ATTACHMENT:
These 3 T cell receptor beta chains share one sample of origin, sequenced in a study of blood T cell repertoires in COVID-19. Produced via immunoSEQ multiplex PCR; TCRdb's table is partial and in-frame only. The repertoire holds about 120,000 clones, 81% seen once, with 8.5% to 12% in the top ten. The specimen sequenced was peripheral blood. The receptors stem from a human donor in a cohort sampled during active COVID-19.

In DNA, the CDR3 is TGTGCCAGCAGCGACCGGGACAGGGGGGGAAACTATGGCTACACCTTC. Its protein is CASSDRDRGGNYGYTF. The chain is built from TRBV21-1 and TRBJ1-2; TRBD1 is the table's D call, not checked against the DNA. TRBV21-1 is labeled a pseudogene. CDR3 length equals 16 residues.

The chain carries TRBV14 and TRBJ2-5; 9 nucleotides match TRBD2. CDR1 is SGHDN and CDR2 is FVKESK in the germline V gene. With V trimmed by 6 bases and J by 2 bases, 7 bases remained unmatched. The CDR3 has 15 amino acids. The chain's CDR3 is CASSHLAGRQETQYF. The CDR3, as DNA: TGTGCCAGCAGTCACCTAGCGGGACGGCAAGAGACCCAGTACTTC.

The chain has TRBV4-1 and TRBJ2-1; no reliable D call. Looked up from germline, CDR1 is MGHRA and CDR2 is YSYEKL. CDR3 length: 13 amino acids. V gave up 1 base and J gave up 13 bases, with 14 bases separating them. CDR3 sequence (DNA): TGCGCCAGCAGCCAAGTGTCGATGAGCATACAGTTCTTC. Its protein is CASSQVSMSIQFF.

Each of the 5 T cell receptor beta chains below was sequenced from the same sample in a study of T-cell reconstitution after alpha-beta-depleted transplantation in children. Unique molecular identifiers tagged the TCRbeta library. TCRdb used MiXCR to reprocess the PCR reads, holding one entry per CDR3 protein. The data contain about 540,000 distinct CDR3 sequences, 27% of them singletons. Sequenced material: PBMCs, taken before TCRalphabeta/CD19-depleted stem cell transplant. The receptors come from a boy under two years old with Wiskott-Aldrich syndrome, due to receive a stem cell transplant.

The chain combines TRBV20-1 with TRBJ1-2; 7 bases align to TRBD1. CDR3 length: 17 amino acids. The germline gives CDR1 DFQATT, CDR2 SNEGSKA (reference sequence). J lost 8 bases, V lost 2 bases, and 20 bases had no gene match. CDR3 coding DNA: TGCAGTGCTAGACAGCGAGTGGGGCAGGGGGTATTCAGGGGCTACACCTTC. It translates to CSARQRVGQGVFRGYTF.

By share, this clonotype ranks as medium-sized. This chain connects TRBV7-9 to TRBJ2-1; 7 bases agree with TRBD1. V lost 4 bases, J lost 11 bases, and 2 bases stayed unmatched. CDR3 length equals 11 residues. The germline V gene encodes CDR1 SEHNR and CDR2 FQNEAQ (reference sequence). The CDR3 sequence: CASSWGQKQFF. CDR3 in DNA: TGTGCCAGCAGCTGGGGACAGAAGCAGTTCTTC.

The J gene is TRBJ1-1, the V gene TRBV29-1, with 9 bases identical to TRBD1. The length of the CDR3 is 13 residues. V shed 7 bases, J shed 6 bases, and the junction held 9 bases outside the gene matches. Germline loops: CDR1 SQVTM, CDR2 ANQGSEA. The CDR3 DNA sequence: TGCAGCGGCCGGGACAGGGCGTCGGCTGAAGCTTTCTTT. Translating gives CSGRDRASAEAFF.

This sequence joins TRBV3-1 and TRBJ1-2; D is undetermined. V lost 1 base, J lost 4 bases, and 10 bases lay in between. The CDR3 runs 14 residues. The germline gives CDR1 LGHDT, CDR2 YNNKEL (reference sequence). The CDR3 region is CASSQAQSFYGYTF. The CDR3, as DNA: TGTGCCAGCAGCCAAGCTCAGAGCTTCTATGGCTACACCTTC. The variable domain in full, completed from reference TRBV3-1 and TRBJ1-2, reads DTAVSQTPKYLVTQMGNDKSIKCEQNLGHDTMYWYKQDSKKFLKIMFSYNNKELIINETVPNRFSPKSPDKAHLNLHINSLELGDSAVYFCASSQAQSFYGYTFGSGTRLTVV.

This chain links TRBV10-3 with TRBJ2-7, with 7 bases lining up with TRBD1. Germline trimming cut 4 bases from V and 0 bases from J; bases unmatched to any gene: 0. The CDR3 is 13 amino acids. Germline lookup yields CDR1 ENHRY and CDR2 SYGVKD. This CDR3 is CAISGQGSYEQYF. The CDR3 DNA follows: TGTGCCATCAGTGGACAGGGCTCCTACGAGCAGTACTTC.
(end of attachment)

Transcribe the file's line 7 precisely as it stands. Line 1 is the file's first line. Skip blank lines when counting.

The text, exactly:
By share, this clonotype ranks as medium-sized. This chain connects TRBV7-9 to TRBJ2-1; 7 bases agree with TRBD1. V lost 4 bases, J lost 11 bases, and 2 bases stayed unmatched. CDR3 length equals 11 residues. The germline V gene encodes CDR1 SEHNR and CDR2 FQNEAQ (reference sequence). The CDR3 sequence: CASSWGQKQFF. CDR3 in DNA: TGTGCCAGCAGCTGGGGACAGAAGCAGTTCTTC.